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Women’s fashion: An evolution
Dress for Dignity|
By Lisa Naumann, fashion stylist.
@styledbylisaj / www.styledbylisaj.com.au
As we celebrate Women’s History Month, I want to reflect on the evolution of women’s fashion over the last century and how changes in social norms have impacted the landscape. Throughout modern history, we have observed fashion trends being influenced by female empowerment. Women are demanding clothing that reflects their diverse identities, and designers are responding by creating more representative collections that celebrate women and challenge traditional gender roles.
In the early 20th century, women's fashion was characterised by conservative, form-fitting designs that emphasised modesty and femininity. Women were expected to dress in a way that was appropriate for their gender and social status. Hemlines were kept below the knee and only a high, decolletage-covering neckline was considered proper. The impact of the feminist movement was not yet felt, and women's clothing was designed to emphasise their domestic roles as wives and mothers. As the 20th century progressed, societal norms began to shift and women began to expect more freedom and autonomy. This led to a revolution in fashion. Hemlines rose, fabrics became lighter, and women's clothing turned more practical and functional.
Our fashion has adapted over the last century to reflect changed societal attitudes: from the acceptance of women wearing pants in public in the 1920’s; to the mini skirt becoming a beacon of women’s liberation in the 1960’s; to 1980’s power dressing signalling women’s advancements in the workplace. Post-Y2K, we witnessed many different fashion styles emerging. Like them or loathe them, (hipster jeans, I’m looking at you) we have been presented with more options than ever before. Societal attitudes towards fashion for women have evolved from conformity to freedom of choice. The next step in this evolution is to ensure equity of access for all women, and those who identify as women, to ensure total inclusion.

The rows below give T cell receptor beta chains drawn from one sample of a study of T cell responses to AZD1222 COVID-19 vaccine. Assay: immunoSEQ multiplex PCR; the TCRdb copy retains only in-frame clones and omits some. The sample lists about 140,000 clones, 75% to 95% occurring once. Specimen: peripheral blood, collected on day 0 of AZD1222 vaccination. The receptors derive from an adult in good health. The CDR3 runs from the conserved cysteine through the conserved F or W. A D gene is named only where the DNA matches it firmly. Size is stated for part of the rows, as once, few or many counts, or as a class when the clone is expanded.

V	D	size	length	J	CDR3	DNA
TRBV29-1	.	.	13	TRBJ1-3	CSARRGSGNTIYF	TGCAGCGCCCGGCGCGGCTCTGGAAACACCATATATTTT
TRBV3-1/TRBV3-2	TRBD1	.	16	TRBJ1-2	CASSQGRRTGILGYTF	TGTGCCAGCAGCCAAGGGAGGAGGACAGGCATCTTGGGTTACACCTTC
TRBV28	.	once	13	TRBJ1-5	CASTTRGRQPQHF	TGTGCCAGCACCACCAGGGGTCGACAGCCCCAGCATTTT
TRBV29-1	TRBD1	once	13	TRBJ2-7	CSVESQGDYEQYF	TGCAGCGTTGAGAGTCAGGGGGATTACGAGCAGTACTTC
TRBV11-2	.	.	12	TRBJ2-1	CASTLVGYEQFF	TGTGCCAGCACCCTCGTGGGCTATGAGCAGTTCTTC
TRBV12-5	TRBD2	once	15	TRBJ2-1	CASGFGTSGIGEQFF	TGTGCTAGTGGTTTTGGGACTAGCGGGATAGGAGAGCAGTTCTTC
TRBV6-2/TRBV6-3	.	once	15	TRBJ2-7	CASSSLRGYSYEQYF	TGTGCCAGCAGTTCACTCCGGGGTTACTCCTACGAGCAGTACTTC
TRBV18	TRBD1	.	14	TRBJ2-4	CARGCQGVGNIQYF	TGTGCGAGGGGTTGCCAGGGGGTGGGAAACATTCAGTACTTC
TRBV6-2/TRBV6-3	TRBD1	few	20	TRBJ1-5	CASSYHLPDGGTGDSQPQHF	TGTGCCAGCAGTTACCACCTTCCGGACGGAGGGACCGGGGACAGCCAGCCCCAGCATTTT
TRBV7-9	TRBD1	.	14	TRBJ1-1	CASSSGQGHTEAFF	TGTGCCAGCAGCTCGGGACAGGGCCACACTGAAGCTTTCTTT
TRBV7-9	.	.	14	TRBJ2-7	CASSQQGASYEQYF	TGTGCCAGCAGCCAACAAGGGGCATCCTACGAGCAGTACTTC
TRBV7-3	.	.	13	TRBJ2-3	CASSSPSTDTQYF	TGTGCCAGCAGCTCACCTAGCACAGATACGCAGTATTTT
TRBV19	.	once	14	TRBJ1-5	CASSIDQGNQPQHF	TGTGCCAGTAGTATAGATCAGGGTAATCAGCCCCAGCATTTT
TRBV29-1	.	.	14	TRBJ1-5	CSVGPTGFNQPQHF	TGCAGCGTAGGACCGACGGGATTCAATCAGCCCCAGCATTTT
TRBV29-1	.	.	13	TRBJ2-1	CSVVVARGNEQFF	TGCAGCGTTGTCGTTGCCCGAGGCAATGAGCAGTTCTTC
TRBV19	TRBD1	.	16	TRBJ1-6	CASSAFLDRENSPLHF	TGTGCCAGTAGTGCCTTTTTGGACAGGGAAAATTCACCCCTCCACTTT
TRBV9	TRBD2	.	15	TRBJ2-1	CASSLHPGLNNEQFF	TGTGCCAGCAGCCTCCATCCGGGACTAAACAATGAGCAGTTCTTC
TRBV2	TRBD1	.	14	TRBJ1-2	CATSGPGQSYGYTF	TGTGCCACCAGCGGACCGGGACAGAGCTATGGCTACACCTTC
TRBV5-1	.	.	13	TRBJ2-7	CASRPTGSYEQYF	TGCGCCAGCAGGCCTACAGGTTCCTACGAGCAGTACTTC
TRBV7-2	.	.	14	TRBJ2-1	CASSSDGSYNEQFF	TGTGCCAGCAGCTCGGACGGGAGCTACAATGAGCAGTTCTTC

Once again, the fashion industry sits on the cusp of a major societal shift. Inclusivity and diversity have become significant priorities amongst consumers and advocates. In recent times, designers and marketing platforms have responded to calls for greater diversity by showing collections that are more representative of the identities and lifestyles of modern women. This includes celebrating different body types and shapes and understanding that beauty comes in all sizes. Further work still needs to be done to increase the size range for sample sizing and integrating “curve-sizes” within a collection, rather than an add-on at the back of a shop or a special section on a website.
The industry is also beginning to recognise the significance of featuring models with physical disabilities in campaigns and runway shows. This sort of inclusion needs to be systemic from now on and adopted as mainstream rather than tokenistic. The same can be said for showing a diverse range of age groups, ethnicity groups and members of the LGBTIQA+ community in campaign materials.
We have come so far and yet I feel we are just at the beginning of true acceptance of wider society in the fashion industry. To continue this trajectory, a commitment to ongoing learning, collaboration and integration is required from all stakeholders, including designers, retailers, consumers, and industry organisations to ensure inclusivity is considered a simple baseline requirement. When more people feel seen and represented, acceptance and tolerance grow. We start to break down harmful stereotypes and biases.
Women have overcome so many challenges in the last century. This Women’s History Month, let’s celebrate the progress we have made and now acknowledge the need for a sustained commitment to inclusivity and diversity to further the great advancements in fashion for women and those who identify as women.